The secret behind Kia’s success
Kia as a brand is on the rise and the top-of-the-range Rio small hatch gives an insight into the formula the South Korean brand has used to draw in Aussie buyers.
There are some pretty sharp deals on the Kia Rio. The range-topping GT-Line is currently $23,990 drive-away, which is about $3500 off the regular price. Kia has dressed the GT-Line up in a sporty suit with a body kit, rear spoiler, dual exhaust and plenty of chrome and dark gloss finishes, which are sure to appeal to younger buyers. A flat-bottomed steering wheel and alloy pedals continue the sporty vibe. Connectivity includes Apple CarPlay and Android Auto, which are accessed through a seven-inch touchscreen. The Rio is protected by Kia's seven-year/unlimited kilometre warranty. The GT-Line's turbo engine requires servicing at shorter 10,000km intervals at a cost of more than $2000 over five years.
There is a surprising amount of space inside for a small hatch. The low seating position liberates decent headroom for the driver and the back seat can handle a couple of adults in comfort. Faux-leather trimmed seats are comfortable and the vision is great. But the Rio's slip is showing; hard plastics dominate the cabin and manual air-conditioning controls expose the GT-Line's value-focused roots. The ride is a touch on the firm side but is comfortable on all but the worst roads. Road noise is acceptable but you will hear the suspension thumping as it absorbs bumps.
All the basic safety needs are covered but the Rio falls behind some more premium rivals such as the Mazda2 GT. There are six airbags protecting front and rear passengers. Auto emergency braking with pre-collision warning, lane keep assist and driver attention warning make up the active safety kit. There is a reversing camera with rear sensors but drivers will have to make do with standard cruise control.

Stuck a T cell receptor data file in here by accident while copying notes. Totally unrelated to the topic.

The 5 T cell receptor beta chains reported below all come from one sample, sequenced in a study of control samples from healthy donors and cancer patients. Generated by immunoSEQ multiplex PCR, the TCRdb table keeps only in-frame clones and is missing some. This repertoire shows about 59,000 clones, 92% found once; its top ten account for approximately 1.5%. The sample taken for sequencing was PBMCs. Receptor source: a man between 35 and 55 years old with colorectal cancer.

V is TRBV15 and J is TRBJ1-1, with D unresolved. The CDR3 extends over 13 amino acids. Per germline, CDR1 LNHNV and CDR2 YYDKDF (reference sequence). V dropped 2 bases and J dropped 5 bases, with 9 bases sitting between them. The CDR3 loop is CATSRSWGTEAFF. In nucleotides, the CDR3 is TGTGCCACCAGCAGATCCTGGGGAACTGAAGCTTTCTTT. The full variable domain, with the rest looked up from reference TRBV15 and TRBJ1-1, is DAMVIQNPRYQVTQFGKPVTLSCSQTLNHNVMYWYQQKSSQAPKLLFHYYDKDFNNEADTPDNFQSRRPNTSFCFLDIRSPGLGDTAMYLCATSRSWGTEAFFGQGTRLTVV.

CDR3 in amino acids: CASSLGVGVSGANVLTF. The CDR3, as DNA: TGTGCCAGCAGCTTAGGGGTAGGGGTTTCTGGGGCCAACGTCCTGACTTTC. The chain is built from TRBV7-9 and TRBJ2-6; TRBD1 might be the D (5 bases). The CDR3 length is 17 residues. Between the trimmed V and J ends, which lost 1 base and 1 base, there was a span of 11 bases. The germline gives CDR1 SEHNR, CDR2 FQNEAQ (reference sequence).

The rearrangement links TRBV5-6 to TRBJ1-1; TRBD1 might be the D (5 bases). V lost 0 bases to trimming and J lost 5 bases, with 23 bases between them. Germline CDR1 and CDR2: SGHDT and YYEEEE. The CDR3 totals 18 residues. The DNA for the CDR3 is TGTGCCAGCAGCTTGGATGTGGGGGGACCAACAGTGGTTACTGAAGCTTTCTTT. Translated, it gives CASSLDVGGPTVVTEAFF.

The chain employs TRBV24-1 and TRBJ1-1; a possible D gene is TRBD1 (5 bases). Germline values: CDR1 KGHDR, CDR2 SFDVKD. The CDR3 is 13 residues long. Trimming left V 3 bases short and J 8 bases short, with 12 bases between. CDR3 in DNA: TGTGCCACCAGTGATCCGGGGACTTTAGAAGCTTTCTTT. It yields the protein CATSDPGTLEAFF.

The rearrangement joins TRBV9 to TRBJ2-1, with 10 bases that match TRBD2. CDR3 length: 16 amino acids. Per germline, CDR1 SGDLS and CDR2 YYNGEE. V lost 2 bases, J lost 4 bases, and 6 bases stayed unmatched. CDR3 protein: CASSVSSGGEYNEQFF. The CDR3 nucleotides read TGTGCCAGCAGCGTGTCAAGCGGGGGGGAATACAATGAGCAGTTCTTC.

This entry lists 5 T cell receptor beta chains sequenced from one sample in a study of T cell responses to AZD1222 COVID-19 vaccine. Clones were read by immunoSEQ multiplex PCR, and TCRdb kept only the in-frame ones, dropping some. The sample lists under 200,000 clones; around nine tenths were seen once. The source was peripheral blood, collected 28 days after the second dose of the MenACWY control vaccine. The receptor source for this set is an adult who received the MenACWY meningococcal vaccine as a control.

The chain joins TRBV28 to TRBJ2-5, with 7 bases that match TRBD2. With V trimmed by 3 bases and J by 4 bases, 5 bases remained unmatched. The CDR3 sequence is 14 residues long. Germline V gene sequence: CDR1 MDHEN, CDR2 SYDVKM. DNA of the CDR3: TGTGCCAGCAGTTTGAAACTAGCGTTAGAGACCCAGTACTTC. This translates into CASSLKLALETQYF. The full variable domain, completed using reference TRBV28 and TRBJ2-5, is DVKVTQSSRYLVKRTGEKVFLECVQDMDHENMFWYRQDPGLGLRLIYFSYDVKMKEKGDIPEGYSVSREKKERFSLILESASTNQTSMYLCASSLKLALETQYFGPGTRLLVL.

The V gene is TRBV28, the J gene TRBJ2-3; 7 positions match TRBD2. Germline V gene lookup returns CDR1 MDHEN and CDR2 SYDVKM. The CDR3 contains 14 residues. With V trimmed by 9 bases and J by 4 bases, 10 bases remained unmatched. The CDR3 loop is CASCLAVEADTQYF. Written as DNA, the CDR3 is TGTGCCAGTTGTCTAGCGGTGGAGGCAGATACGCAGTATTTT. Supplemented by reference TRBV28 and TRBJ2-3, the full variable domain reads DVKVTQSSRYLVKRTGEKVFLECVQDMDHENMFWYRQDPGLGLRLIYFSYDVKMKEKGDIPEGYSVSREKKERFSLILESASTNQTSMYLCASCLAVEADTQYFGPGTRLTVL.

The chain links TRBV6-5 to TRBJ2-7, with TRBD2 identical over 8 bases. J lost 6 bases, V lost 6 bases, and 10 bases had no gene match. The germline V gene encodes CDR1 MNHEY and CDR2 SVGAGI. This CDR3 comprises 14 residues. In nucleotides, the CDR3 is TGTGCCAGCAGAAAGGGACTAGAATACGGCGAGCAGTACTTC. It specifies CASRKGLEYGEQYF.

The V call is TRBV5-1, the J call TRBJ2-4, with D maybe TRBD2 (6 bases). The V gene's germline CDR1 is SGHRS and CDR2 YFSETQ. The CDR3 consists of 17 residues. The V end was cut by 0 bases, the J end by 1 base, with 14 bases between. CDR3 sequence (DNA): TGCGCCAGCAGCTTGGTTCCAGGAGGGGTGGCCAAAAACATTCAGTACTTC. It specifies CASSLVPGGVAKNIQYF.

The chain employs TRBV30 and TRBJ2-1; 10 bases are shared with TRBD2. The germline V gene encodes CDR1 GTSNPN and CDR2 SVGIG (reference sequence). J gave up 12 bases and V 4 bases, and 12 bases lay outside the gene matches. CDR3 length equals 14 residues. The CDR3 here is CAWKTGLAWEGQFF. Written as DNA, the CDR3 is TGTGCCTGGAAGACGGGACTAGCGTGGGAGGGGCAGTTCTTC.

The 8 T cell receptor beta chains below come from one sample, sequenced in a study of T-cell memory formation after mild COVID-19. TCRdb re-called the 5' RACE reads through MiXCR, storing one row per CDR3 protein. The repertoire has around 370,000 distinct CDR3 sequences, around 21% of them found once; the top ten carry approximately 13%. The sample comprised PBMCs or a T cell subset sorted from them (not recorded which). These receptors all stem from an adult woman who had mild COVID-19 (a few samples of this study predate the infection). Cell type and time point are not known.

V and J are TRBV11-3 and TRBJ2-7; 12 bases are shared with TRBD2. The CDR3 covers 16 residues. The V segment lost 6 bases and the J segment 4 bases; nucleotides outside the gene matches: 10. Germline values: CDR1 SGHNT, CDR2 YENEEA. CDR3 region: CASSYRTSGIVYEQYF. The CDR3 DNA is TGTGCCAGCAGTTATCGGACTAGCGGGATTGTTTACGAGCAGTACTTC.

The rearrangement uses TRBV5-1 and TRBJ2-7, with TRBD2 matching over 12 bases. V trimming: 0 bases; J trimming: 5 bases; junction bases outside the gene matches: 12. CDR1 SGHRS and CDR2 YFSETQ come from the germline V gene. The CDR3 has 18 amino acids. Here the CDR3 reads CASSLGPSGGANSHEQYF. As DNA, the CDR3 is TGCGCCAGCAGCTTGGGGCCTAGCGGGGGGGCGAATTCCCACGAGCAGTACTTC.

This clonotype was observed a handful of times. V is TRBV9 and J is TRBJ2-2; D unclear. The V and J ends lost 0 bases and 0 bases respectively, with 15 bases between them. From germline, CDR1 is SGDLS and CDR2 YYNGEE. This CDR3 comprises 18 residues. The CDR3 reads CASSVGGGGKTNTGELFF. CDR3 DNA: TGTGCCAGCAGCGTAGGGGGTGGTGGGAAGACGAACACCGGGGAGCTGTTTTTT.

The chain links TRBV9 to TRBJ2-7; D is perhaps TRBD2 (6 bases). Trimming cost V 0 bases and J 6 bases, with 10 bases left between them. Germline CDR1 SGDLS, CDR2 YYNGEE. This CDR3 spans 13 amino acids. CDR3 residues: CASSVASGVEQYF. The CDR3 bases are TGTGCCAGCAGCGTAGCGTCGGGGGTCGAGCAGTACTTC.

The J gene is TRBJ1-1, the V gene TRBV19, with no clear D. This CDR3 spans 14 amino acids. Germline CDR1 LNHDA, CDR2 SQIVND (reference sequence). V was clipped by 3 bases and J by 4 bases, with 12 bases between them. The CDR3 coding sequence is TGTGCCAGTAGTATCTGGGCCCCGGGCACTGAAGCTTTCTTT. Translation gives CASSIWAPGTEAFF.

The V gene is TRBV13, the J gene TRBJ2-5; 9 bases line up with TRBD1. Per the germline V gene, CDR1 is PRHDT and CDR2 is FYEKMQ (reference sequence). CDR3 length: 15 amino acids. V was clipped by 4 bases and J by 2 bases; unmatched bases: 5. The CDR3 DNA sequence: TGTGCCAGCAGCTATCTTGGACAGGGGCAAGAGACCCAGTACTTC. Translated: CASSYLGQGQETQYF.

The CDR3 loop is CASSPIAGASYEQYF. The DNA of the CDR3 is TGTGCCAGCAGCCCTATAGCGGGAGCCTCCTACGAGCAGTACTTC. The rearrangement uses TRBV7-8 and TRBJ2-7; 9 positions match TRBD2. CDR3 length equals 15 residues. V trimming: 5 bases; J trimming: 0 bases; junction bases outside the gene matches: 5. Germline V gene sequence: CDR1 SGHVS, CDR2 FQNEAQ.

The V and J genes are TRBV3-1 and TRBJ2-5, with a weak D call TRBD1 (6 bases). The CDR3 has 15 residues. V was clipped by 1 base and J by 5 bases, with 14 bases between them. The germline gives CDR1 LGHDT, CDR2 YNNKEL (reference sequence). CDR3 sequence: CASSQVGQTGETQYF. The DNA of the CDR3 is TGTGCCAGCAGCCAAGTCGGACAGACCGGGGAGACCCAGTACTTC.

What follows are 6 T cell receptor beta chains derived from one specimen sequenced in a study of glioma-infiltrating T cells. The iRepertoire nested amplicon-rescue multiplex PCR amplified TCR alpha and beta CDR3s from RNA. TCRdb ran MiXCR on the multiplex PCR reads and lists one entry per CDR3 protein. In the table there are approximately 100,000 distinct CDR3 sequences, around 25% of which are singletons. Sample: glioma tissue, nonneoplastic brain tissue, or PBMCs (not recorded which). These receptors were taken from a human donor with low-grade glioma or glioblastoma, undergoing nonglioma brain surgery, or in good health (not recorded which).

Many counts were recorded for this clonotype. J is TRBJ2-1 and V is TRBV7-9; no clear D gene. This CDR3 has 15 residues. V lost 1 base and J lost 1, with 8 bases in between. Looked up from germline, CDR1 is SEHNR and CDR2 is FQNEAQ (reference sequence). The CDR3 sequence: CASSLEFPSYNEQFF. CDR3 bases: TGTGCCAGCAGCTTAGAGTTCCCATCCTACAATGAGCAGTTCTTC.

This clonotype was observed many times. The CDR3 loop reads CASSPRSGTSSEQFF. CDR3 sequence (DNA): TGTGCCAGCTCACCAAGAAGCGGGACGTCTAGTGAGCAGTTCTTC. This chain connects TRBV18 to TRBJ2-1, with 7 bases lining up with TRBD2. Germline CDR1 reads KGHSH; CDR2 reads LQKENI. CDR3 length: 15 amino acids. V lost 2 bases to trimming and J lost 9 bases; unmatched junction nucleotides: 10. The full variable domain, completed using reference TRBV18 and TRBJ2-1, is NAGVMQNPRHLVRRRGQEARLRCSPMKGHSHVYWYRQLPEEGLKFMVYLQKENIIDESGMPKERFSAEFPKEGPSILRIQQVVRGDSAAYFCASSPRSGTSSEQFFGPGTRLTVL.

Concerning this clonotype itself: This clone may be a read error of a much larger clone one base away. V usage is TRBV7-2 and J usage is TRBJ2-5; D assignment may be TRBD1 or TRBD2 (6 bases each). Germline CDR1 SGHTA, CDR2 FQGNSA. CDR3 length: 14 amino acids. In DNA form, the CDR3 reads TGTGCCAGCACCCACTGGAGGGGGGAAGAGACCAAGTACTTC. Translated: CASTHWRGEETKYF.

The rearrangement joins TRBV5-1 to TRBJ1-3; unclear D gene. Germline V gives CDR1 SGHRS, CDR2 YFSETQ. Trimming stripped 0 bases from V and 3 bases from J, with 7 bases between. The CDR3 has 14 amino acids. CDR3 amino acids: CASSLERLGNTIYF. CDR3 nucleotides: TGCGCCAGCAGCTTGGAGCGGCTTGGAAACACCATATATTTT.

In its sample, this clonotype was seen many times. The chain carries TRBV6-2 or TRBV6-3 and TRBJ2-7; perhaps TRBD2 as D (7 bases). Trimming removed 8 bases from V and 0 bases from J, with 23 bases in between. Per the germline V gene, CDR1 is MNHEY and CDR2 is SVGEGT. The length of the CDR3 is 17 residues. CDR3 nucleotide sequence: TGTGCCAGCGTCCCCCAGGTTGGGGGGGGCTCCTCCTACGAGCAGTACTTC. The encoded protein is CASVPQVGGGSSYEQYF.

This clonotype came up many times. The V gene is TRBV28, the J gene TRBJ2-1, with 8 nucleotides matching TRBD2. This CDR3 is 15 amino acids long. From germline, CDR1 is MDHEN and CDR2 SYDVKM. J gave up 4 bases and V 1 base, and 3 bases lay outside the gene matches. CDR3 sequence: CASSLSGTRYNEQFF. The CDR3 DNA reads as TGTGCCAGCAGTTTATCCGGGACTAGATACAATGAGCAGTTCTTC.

A feisty one-litre three-cylinder turbo engine makes 88kW/172Nm matched to a seven-speed dual-clutch auto. This is a step up from the non-turbo 1.4-litre four-cylinder (74kW/133Nm) in cheaper versions. The dual-clutch auto can be a bit indecisive around town, taking its time to pick a gear before surging forward. But on the motorway efficiency is the name of the game, as the auto picks higher gears early and relies on the turbo's efficiency to keep fuel use at a minimum. Official fuel use is 5.4L/100km, but we managed a respectable 6.2L/100km in a mix of conditions. The GT-Line is a better cruiser than a car of its size should be, eating up the kilometres on freeways with ease and feeling safe and stable at high speed. Steering is light and direct and the grippy tyres make the GT-Line more fun than you would expect on back country roads.
The Kia Rio GT-Line is an enjoyable and affordable small hatch that makes sense for a young driver looking for some sensible fun, even if it lacks the polish of some rivals.
Suzuki Swift GLX Turbo, from $22,990 drive-away
Similar small turbo petrol engine, but lacks the equipment and safety gear of the Rio.
Skoda Fabia Monte Carlo, from $25,990 drive-away
Handsome design and punchy turbo engine, but takes premium fuel and lacks safety gear
Mazda2 GT, from about $27,500 drive-away
Class leading small hatch with oodles of tech and safety gear, but the premium feel comes with a price tag to match.
KIA RIO GT-LINE VITALS
Price: $23,990 drive-away (special offer)
Warranty/servicing: Seven years, unlimited km / $2027 over five years, 50,000km
Engine: 1.0-litre three-cylinder turbo petrol, 88kW/172Nm
Safety: Auto emergency braking, lane keep assist, driver attention warning, reversing camera with rear parking sensors, auto headlights, six airbags, five-star ANCAP rating
Originally published as The secret behind Kia's success